>>
>>1850928
I live in a walkable neighborhood. In my city (Grand Rapids MI), all the existing walkable areas are from prior to the great depression. Some of them have driveways and some don't. It's impossible to build dense neighborhoods now, or houses with character. The people who want them can't afford to be homeowners, and the people who can afford that luxury would rather drive in 20 minutes from their suburban mcmansion.
>>
Why do people think that other people not wanting exactly what they want is a “problem” to be fixed?
>>
>>1850939
Not op. Interesting perspective. Thank you for sharing.
>>
>>1851054
It's not a matter of preference, purely car based mobility is objectively and measurably broken. It causes financial burden both individually AND collectively simultaneously, it isolates and tears at the social fabric, it has severe health effects and it even causes countless deaths directly.
>>
>>1850941
>In order to maximize the efficient use of land to make a city walkable, the population density per square meter needs to be high. To do this while maintaining single family homes, the very houses need to change. They would need to be tall (3-4 floors) but also have a small base, like you stretched one out.
That would be townhomes, like they have in Houston. The yards become practically non-existent and there's way too many driveways for the street.

>shops, grocery markets, bakeries, streets, etc need to be concentrated in high density areas and no more than a 5 minute walk away
See, when people say "walkable", they often mean "high density". I'm wondering if that doesn't have to be the case. Plus, it's going to be hard to maintain an "ideal" selection of commercial shops nearby if there's a recession, and most shops are going to need outside traffic to stay in business.

>>1851030
>Why would you need to keep ample, convenient parking if everything's walkable?
Because these things don't exist in a vacuum. You aren't stuck, or at least, shouldn't be stuck, with what you can find in a one-mile radius, and if you wanted to visit, you aren't discouraged from visiting because the parking situation is so messed up.
>>
>>1851064
>Because these things don't exist in a vacuum. You aren't stuck, or at least, shouldn't be stuck, with what you can find in a one-mile radius, and if you wanted to visit, you aren't discouraged from visiting because the parking situation is so messed up.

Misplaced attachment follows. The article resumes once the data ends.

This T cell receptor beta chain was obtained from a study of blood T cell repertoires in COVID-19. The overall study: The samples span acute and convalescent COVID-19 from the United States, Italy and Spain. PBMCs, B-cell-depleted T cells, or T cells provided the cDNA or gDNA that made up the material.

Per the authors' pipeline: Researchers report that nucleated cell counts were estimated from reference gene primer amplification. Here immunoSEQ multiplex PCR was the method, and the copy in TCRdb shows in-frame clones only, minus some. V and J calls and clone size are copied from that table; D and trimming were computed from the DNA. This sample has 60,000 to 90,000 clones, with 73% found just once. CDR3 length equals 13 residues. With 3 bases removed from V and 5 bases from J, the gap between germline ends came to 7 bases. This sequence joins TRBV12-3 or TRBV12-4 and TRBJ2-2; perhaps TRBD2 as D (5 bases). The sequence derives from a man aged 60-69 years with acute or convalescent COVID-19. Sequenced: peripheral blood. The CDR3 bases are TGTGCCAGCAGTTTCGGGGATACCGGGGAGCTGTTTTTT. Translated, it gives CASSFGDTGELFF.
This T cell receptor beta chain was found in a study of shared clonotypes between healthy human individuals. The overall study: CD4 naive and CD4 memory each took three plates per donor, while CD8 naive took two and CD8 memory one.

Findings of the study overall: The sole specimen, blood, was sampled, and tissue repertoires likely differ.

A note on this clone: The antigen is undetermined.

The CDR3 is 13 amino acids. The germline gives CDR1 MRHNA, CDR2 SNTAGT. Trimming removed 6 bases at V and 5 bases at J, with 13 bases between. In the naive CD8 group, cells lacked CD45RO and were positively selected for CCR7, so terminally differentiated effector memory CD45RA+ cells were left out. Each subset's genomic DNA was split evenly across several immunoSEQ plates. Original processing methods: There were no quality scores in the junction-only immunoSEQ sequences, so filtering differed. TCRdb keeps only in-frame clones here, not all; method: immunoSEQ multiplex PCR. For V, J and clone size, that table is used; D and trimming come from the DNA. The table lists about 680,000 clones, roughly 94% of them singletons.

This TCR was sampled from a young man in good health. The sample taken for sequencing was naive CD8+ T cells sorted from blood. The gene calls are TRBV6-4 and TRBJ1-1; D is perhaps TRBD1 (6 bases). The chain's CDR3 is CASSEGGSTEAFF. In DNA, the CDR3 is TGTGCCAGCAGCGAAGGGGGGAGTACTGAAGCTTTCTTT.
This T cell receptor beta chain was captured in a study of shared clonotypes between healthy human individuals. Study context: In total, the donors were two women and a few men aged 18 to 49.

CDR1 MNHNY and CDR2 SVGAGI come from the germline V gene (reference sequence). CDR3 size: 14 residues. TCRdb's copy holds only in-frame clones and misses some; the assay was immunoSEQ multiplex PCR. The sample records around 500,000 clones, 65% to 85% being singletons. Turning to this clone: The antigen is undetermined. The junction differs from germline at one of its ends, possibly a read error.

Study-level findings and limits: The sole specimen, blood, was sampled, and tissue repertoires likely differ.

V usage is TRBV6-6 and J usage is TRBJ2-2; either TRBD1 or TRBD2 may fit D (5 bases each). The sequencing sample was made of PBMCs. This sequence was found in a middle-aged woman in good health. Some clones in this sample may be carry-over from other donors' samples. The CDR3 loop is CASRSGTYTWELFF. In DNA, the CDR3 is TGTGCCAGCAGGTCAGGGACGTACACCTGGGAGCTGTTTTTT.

You seem to assume that a walkable neighborhood would inevitably exist as an island of life quality in a sea of cars, and would therefore still have to be connected to the outside in any way by cars. I not only see it possible but have lived in and experienced areas that are in themselves walkable but also well connected, and where you don't need a driveway big enough for four cars PLUS on street parking just to receive some guests.
>>
>>1850919
Yes, anon. You're describing the ghetto/hood.
>Narrow streets with parking on both sides, making them safe for cycling.
>Streets are curved and blind corners are everywhere, so you have to be careful driving down.
>Kids are always playing basketball in the middle of the street. Adults talking to people on the side of cars.
>Lots of trees giving off ample shade.
>Apartment buildings, attached and detached single-family homes with small yards, projects (commie blocks)... all on the same street.
>3 Grocery stores within 15-30 minute walking distance.
>Bodega/neighborhood corner stores ~8 minute walking distance.
>Multiple bus routes go through the neighborhood.
>Subway station is ~15 minutes walking distance away.
>>
>>1850919
The entire city of LA is literally this.
>>
>>1851066
All based, except for the noise, trash and damage that comes with poor, uneducated, bored people.
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>>1851067
Not entirely but yeah
>>
>>1850919
My neighbourhood has a lot of single family homes while being close to many modes of transportation. It's quite nice, because there's ample parking on the streets due to many residents using public transit. It's quiet, and biking is safe on most of the streets. However, it's incredibly hard to convince my city councilor to rezone the neighborhood for mixed use development, as the residents care more about the character of the neighborhood.
>>
>>1850928
oh and I forgot the most based thing they did: there are parts of the neighborhood that were once the model homes. so for each model home they built a little 6 pack of parking spaces next to it. The result is every couple of streets there's a 6 pack of parking spaces off street free for anybody. The developers didn't lose any money as they put the spots in areas too small to sell a house.
>>
>>1850928
don't want to doxx my own neighborhood but if you want to look at the New Suburbanism neighborhood look at the New Longview Estates development. It entails New Longview, a number of other less New Suburbanist, a movie theater, a bank, a financial advisor, a pizza place, and a coffee shop. All next to a lake.

New Longview went full Nu-urbanism and even put the garages in the back like 1940s houses. they didnt do that with future segments as people fought over the common alleyspace.

That's the only thing that failed with nu-suburbanism in my town: people hated the rear facing garages.
>>
>>1851212
https://homevaluesleessummit.com/new-longview-subdivision-in-lees-summit-missouri/?doing_wp_cron=1663290911.0249869823455810546875
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>>1850919
yes, you just have to make sure there are good transit connections within the walkshed of the home
https://www.youtube.com/watch?v=MWsGBRdK2N0
>>
>>1850919

walkable neighbourhoods depend on shit not being spread so far apart.

it's a pain in the arse to walk 10 minutes to get from one identikit big retail shed to another

thank fuck i live in blighty, where i have my pick of kebab shops, shiity ethnic restaurants, charity shops, pawn shops that specialise in whatever junkies can get away with burglarising and tramp doorways, some of which have tents so tramps can drink and shoot up with some privacy, as well as malls where all the chains hang out pending their insolvency.